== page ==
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Hydrology and Earth System Sciences An interactive open-access journal of the European Geosciences Union
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Volume 11, issue 6 | Copyright

Special issue: Data-driven approaches, optimization and model integration:...

Hydrol. Earth Syst. Sci., 11, 1869-1881, 2007
https://doi.org/10.5194/hess-11-1869-2007
© Author(s) 2007. This work is licensed under
the Creative Commons Attribution-NonCommercial-ShareAlike 2.5 License.

  04 Dec 2007

04 Dec 2007

Hydrological model coupling with ANNs

R. G. Kamp1,2 and H. H. G. Savenije1 R. G. Kamp and H. H. G. Savenije
  • 1Section of Water Resources, Delft University of Technology, Delft, The Netherlands
  • 2MX. Systems B.V., Rijswijk, The Netherlands

Abstract. There is an increasing need for model coupling. However, model coupling is complicated. Scientists develop and improve models to represent physical processes occurring in nature. These models are built in different software programs required to run the model. A software program or application represents part of the system knowledge. This knowledge is however encapsulated in the program and often difficult to access.

In integrated water resources management it is often necessary to connect hydrological, hydraulic or ecological models. Model coupling can in practice be difficult for many reasons related to data formats, compatibility of scales, ability to modify source codes, etc. Hence, there is a need for an efficient and cost effective approach to model-coupling. Artificial neural networks (ANNs) can be used as an alternative to replace a model and simulate the model's output and connect it to other models.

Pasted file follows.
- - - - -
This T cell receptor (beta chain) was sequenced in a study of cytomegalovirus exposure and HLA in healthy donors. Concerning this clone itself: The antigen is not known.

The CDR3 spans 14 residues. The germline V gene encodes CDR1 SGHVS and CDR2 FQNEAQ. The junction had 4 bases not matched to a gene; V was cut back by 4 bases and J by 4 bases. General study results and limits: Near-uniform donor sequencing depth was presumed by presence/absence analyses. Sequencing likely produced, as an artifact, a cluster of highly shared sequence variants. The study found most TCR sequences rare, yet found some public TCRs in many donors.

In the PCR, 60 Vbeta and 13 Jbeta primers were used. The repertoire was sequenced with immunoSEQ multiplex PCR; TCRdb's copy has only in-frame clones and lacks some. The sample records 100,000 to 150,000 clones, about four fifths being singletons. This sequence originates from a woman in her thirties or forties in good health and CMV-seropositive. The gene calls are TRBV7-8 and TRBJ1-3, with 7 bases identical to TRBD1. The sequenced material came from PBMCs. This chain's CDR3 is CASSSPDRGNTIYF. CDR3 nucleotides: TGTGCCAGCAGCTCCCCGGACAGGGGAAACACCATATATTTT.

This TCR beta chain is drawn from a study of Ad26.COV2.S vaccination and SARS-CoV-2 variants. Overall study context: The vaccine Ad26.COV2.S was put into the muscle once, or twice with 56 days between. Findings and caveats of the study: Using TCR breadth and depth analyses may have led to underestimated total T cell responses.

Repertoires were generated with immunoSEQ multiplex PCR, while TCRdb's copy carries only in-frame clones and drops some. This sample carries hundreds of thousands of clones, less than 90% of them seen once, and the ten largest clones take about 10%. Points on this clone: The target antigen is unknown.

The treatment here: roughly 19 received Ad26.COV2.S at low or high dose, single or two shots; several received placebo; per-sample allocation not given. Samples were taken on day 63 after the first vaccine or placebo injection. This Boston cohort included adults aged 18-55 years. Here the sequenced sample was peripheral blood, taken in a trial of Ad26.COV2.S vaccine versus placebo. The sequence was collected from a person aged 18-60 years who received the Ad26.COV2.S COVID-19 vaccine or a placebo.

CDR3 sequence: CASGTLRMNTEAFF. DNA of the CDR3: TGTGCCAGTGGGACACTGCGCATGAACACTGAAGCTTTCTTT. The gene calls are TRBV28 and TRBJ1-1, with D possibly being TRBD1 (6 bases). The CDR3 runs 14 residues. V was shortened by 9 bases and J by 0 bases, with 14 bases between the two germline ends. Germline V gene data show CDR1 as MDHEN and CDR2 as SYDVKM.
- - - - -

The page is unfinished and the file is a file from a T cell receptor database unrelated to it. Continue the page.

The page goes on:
In this paper, we investigate an alternative to traditional model coupling techniques. ANNs are four different models: a rainfall runoff model, a river channel routing model, an estuarine salt intrusion model, and an ecological model. The output results of each model is simulated by a neural network that is trained on corresponding input and output data sets. The models are connected in cascade and their input and output variables are connected.

To test the results of the coupled neural network also a coupled system of four sub-system models has been set-up. These results have been compared to the results of the coupled neural networks. The results show that it is possible to train neural networks and connect these models. The results of the salt intrusion model was however not very accurate. It was difficult for the neural network to represent both short term (tidal) and long term (hydrological) processes.

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